By: Brian Michael Bendis (writer); Chris Bachalo (pencils & colors); Tim Townsend, Wayne Faucher, Jon Holdredge, Jaime Mendoza, Victor Olazaba, & Al Vey (inks)
The Story: Cyclops has declared war on S.H.I.E.L.D. and his opening gambit is a ballsy one indeed.
The Review: There are two ways to look at the war between the New Xavier School and S.H.I.E.L.D. On one hand the book has been building to this moment for twenty issues, on the other it took twenty issues to get here and we still have no assurance that things will be resolved any time soon. Both are valid and illustrate one of the key issues that Bendis has on this series, balancing the future and the present.
Many of this issue’s moments don’t make sense in themselves requiring further developments or the clarity of hindsight. Mystique’s continued plotting, for instance, can intrigue but really offers very little to a reader. This same pattern plays out again and again, whether in Hijack’s home or at the New Xavier School. At the same time, however, much of Bendis’ best writing doesn’t expand the scope of the story, but deepen it. Even in the same scene I just mentioned we find biting dialogue, like when Sabertooth asks how much longer Mystique will continue impersonating Dazzler and she responds, “Until Scott Summers is a party joke and S.H.I.E.L.D. is sold for parts. So I’m thinking until next Friday.”
Even if it doesn’t rank among his best, Bendis’ dialogue lives up to his lofty reputation. When it comes to engaging a reader in the moment, this issue really is quite spectacular. Brief scenes like Scott’s confrontation with an old teammate can feel very substantial. Admittedly that example is rather text-heavy but, while there is a bit of harried visual storytelling, there’s such tension in the dialogue that you might not be able to help getting sucked in. That’s a quality that Bendis has been shooting for for a long while, but it’s very much present in this final scene and the central confrontation of the issue.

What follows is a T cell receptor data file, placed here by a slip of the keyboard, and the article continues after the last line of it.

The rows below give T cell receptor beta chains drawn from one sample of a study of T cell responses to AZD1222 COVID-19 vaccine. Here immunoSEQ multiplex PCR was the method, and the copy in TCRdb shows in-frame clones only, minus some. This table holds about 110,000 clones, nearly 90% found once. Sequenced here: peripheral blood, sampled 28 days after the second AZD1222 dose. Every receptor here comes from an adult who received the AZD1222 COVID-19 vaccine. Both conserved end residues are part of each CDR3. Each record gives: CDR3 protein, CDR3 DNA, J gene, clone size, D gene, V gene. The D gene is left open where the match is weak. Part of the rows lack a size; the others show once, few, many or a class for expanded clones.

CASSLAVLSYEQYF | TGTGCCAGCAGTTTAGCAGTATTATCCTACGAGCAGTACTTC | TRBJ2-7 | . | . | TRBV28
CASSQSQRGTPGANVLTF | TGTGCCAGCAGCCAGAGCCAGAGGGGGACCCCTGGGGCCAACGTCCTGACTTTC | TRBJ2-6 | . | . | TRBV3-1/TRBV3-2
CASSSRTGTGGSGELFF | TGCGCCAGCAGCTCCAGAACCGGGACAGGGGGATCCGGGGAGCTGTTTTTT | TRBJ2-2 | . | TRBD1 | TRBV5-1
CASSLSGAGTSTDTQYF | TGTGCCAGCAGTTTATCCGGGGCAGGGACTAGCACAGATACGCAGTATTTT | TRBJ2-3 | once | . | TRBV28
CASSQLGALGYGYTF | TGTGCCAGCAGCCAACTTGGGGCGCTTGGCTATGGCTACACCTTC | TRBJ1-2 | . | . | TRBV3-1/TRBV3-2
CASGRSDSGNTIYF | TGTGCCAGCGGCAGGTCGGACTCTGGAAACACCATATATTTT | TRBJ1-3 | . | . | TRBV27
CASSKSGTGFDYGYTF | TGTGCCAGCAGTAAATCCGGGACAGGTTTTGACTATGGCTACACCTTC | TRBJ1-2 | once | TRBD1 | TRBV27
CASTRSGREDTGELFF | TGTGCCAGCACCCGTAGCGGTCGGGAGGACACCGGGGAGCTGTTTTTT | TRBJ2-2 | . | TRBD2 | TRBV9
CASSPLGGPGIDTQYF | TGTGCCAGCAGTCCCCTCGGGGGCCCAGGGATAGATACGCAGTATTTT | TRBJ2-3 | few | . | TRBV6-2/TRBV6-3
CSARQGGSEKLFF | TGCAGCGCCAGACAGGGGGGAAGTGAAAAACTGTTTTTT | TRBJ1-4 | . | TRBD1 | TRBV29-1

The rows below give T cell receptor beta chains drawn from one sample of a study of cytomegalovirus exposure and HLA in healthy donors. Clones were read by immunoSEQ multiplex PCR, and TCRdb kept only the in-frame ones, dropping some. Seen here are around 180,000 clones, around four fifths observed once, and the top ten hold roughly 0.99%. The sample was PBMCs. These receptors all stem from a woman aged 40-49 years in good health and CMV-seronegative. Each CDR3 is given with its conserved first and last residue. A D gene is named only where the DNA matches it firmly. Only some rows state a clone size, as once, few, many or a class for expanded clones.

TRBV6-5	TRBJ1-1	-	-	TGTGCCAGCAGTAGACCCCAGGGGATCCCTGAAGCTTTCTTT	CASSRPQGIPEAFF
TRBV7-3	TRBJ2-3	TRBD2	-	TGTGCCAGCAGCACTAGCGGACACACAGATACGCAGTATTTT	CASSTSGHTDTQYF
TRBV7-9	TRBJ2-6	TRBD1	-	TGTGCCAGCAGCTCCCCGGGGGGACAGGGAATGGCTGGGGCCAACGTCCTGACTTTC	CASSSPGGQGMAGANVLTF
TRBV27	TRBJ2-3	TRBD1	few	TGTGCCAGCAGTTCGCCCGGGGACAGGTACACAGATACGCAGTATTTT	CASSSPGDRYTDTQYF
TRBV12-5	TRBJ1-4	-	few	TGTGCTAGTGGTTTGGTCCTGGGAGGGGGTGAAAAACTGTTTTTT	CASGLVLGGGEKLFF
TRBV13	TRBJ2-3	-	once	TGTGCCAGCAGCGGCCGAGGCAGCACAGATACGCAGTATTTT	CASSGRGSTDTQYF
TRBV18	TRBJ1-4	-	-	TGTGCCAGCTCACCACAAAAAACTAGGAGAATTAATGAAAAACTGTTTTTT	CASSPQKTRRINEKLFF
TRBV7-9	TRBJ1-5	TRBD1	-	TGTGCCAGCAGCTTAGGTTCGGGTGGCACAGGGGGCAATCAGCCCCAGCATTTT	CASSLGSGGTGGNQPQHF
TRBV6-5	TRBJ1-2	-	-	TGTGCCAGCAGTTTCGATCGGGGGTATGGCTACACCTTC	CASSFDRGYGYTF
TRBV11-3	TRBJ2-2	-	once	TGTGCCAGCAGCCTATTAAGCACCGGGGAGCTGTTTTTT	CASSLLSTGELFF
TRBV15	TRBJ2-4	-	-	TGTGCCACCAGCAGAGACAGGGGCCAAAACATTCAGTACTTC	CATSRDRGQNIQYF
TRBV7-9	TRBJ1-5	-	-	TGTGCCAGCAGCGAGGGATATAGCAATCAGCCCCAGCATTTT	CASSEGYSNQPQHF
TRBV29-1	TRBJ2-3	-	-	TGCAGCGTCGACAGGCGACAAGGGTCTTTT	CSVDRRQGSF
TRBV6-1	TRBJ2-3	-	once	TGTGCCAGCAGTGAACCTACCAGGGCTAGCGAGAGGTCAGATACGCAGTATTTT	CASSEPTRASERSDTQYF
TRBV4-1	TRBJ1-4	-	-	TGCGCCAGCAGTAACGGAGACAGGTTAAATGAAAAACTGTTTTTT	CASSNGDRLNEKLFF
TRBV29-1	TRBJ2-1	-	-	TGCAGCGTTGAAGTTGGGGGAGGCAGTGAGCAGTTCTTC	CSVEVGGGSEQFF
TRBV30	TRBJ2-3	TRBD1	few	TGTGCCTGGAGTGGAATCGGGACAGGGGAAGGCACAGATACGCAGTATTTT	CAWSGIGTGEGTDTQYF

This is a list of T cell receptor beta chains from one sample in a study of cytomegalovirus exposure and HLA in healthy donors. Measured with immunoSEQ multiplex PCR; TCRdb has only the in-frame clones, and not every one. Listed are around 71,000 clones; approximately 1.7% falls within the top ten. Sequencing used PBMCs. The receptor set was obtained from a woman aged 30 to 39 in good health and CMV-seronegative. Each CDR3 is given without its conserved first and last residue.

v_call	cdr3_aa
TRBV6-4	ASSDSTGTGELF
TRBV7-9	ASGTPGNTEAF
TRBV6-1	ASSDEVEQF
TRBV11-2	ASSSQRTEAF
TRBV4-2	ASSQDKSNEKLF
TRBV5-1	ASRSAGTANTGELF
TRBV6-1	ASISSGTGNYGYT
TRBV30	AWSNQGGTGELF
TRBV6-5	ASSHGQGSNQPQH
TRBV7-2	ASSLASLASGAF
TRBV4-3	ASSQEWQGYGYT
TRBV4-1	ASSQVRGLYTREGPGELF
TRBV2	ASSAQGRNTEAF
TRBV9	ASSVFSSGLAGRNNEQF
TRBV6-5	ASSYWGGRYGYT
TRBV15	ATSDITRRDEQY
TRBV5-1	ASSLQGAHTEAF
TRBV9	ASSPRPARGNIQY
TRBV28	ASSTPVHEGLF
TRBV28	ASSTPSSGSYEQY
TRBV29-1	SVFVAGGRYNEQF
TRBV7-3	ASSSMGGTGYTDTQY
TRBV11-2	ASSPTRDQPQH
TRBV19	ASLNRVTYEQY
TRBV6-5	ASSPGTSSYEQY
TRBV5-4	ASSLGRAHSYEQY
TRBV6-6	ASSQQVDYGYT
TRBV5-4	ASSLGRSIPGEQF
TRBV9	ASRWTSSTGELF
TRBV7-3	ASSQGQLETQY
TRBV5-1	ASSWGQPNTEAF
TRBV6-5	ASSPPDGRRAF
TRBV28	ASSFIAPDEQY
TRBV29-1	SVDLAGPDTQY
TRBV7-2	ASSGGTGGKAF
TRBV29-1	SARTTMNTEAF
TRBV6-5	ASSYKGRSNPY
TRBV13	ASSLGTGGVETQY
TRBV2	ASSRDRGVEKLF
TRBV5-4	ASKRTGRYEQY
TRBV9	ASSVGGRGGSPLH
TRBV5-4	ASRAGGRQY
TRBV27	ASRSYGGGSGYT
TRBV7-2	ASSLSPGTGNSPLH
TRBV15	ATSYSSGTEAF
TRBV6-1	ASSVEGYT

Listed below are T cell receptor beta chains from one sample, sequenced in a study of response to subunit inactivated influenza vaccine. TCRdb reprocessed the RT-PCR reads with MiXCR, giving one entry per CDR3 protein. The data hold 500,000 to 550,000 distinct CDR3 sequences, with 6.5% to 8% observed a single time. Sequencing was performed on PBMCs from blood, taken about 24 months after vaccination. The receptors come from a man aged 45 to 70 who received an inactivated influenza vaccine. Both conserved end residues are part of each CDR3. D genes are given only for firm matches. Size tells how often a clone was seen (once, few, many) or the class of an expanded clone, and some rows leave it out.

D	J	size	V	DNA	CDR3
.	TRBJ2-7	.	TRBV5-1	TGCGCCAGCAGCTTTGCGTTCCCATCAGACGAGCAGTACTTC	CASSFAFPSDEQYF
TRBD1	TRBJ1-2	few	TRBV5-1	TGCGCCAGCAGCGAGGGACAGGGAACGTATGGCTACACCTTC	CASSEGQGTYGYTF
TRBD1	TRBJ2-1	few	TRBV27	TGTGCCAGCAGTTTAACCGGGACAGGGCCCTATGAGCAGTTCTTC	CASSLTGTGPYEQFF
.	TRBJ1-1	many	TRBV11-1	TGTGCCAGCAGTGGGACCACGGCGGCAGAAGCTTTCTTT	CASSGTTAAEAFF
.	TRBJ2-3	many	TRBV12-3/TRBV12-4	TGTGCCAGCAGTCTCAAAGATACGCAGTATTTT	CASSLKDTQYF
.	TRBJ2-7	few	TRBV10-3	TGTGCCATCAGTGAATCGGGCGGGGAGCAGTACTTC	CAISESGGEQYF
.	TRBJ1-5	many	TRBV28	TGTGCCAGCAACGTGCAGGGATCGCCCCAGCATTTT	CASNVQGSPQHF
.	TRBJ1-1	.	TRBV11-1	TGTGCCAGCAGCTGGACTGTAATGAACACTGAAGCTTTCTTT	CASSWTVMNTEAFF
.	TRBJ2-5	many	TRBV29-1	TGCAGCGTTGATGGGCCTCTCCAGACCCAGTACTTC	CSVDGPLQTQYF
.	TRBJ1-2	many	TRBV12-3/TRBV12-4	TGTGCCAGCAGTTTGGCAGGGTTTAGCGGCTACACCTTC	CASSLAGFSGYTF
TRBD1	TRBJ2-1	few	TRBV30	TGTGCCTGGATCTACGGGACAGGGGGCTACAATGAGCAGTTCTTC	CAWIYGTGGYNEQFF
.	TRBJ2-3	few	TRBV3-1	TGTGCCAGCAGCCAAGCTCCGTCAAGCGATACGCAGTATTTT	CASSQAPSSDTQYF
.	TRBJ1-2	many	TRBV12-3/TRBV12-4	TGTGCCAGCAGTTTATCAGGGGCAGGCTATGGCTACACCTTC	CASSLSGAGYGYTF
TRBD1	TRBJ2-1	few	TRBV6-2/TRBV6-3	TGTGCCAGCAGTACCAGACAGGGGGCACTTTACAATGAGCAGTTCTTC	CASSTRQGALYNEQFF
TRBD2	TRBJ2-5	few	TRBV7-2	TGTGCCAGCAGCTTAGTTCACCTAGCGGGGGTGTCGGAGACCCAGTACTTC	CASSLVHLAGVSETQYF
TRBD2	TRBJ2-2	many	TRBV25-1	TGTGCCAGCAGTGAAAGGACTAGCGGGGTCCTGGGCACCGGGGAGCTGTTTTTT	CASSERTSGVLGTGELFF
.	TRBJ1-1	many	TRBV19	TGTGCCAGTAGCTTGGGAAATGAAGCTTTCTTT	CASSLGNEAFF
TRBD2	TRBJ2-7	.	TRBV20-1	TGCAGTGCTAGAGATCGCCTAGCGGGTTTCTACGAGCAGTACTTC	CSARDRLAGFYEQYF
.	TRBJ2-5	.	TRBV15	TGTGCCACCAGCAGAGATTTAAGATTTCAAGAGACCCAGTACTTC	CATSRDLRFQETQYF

It’s clear that Bendis saw Scott’s appearance on the helicarrier as the core of this chapter. Unfortunately a side effect is that most of the rest of the issue is a bit dull, but you can’t deny the power of this sequence. There’s perhaps a little too much time spend on Director Hill’s romantic preferences, but rarely has Scott’s cult of personality been clearer or Bendis’ grasp of his characters’ psychology more apparent.
Filed under: Marvel Comics | Tagged: Al Vey, Beast, Brian Michael Bendis, Chris Bachalo, Cyclops, Dazzler, Hank McCoy, Hijack, Jaime Mendoza, Jon Holdredge, Maria Hill, Mystique, Sabertooth, Scott Summers, Stepford Cuckoos, The Blob, Tim Townsend, Uncanny X-Men, Victor Olazaba, Wayne Faucher | 4 Comments »